Here in the West, the majority of practitioners are lay and live in vastly different cultural circumstances from those found in Tibet and India. What works for Tibetans does not easily translate for Westerners and the presentation of the teachings, which has been carefully designed for Westerners, differs widely from the Geshe program taught in the monasteries. As it says in the Internal Rules:

15§1. The Education Programme of all NKT-IKBU Dharma Centres shall consist only of the three New Kadampa Tradition Study Programmes: the General Programme, Foundation Programme, and Teacher Training Programme.

15§2. These programmes form the very core of the NKT-IKBU, and are what distinguishes the New Kadampa Tradition from other traditions.

Other teachers from other traditions can of course be realized beings and qualified to teach holy Dharma in general. The NKT has never said that it has a monopoly on Dharma — that would be going directly against our understanding that Buddhas appear in different forms to help diverse living beings. But, logically enough, only those trained in the NKT study programmes are qualified to teach those programmes.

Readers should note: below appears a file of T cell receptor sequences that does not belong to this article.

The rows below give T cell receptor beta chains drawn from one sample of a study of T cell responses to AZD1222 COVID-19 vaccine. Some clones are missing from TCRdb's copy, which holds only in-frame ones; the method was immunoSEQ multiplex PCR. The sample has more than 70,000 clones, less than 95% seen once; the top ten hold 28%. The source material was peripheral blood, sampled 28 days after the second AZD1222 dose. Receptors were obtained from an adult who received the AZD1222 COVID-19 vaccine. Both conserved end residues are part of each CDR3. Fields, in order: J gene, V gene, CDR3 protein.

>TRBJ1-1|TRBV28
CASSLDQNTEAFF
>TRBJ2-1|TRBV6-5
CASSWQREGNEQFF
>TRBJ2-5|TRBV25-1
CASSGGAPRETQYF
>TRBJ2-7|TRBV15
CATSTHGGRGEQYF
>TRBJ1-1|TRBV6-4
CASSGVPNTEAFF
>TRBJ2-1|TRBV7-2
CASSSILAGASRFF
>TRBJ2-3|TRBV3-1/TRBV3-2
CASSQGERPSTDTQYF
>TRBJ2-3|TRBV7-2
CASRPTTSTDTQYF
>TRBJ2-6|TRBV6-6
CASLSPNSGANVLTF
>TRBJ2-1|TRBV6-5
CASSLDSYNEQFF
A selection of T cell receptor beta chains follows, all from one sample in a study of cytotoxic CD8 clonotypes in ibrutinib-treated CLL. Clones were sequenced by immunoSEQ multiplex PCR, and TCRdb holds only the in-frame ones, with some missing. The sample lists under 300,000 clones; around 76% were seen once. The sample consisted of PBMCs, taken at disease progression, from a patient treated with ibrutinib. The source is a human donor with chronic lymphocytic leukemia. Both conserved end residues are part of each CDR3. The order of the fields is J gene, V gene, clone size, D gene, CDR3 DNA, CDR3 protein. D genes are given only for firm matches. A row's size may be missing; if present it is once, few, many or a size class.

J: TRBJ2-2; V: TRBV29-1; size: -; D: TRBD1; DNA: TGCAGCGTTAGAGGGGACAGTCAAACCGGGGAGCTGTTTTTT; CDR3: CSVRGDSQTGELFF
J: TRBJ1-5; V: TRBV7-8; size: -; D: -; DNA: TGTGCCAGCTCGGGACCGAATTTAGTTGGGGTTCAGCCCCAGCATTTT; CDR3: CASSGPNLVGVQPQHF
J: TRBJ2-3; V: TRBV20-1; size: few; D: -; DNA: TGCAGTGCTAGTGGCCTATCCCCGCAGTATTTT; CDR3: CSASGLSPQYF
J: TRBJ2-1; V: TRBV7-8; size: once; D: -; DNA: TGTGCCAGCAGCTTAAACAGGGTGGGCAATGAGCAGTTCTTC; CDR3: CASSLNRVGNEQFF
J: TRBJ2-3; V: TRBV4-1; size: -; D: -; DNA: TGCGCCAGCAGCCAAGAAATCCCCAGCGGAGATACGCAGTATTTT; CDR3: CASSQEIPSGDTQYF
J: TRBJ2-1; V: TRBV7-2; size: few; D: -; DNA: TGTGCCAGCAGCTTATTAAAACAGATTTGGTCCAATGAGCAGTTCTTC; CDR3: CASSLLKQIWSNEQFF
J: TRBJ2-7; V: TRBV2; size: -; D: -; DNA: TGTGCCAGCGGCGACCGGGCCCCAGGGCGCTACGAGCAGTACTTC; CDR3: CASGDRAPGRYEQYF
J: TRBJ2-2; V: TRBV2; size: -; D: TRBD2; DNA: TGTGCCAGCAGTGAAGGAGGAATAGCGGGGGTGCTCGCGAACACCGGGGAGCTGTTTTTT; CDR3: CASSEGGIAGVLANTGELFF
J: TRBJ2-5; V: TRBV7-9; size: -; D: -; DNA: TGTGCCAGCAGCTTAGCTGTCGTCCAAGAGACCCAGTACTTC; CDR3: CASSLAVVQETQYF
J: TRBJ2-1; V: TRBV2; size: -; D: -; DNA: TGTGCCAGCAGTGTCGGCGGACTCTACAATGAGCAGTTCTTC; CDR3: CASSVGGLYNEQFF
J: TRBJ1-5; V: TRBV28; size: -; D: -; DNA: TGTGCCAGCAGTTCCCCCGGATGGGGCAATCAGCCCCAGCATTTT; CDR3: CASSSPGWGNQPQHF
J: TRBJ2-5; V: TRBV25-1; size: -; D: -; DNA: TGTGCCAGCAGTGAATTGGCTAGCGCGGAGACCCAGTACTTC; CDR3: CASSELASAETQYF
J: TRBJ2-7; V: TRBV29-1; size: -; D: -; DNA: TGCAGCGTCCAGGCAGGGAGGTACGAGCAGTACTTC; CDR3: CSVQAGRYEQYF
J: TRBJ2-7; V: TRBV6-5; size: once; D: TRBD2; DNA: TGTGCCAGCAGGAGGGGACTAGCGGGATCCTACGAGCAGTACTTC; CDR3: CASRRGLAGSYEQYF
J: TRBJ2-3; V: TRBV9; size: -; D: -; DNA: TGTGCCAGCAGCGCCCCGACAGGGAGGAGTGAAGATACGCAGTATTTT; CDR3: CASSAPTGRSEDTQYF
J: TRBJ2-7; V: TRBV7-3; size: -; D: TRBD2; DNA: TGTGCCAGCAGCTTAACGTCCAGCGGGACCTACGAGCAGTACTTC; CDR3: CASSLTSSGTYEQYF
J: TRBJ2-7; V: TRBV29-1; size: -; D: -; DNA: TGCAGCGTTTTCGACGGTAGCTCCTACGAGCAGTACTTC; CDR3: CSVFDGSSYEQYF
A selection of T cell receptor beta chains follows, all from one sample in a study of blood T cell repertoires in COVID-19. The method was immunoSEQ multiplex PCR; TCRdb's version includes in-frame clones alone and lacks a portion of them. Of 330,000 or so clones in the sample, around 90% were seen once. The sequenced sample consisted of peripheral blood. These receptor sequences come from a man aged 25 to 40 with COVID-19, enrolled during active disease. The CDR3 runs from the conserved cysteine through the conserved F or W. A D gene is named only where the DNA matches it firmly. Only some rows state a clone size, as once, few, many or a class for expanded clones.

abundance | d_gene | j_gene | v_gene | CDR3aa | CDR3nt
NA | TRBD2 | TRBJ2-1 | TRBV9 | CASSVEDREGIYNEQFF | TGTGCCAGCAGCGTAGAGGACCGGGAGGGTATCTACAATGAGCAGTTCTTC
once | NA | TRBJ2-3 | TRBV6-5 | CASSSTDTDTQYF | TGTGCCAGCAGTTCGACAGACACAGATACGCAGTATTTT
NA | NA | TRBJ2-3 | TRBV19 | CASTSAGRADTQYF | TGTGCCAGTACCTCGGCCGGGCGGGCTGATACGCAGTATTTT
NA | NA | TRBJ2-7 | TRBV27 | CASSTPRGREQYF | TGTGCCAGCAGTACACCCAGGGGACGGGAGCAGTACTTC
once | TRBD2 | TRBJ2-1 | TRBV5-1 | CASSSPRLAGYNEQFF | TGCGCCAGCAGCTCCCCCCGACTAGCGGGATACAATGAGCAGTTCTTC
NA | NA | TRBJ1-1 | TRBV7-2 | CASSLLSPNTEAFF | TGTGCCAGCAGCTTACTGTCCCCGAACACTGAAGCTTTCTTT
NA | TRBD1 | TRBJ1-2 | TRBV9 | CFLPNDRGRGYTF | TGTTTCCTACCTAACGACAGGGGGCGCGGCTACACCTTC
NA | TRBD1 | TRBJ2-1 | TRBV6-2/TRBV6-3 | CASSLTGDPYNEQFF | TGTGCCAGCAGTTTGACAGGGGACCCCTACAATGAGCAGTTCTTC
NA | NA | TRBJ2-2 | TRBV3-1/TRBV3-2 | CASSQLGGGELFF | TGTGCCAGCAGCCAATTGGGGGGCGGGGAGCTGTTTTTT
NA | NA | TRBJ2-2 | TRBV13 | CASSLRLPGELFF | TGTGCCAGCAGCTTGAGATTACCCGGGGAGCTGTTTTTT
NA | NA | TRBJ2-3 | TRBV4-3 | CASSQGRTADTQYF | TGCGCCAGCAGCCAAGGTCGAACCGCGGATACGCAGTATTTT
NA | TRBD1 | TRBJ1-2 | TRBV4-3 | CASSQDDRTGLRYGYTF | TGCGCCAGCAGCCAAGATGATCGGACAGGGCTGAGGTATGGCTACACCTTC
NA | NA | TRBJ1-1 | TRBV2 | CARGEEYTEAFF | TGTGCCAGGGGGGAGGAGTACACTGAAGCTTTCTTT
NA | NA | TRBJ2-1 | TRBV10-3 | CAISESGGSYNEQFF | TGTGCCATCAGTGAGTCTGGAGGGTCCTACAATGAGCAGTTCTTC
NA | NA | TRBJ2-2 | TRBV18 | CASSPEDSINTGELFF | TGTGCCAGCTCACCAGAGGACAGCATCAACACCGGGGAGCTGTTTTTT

Geshe Kelsang has taken into account that most Westerners lead very busy and full lives and so the Dharma he presents has become more and more immediately practical. The circumstances are different to the monasteries, where the Geshe program takes twenty years to complete and is intellectually rigorous, involving huge amounts of memorization and formal debate. Some of the monks then go onto do retreats. This system has produced many qualified practitioners, including our own lineage Gurus! But the average Western Buddhist does not have the time or the inclination to complete a 20 year Geshe degree – only one has managed to do this. The NKT study programmes differ from the Geshe program in their very practical emphasis on Lamrim, Lojong and Mahamudra and the emphasis on meditation and retreat. And it is true to say that Geshe Kelsang has conveyed the priceless Ganden oral lineage in a clear, unique and precious way to his Western disciples, for which they are very grateful.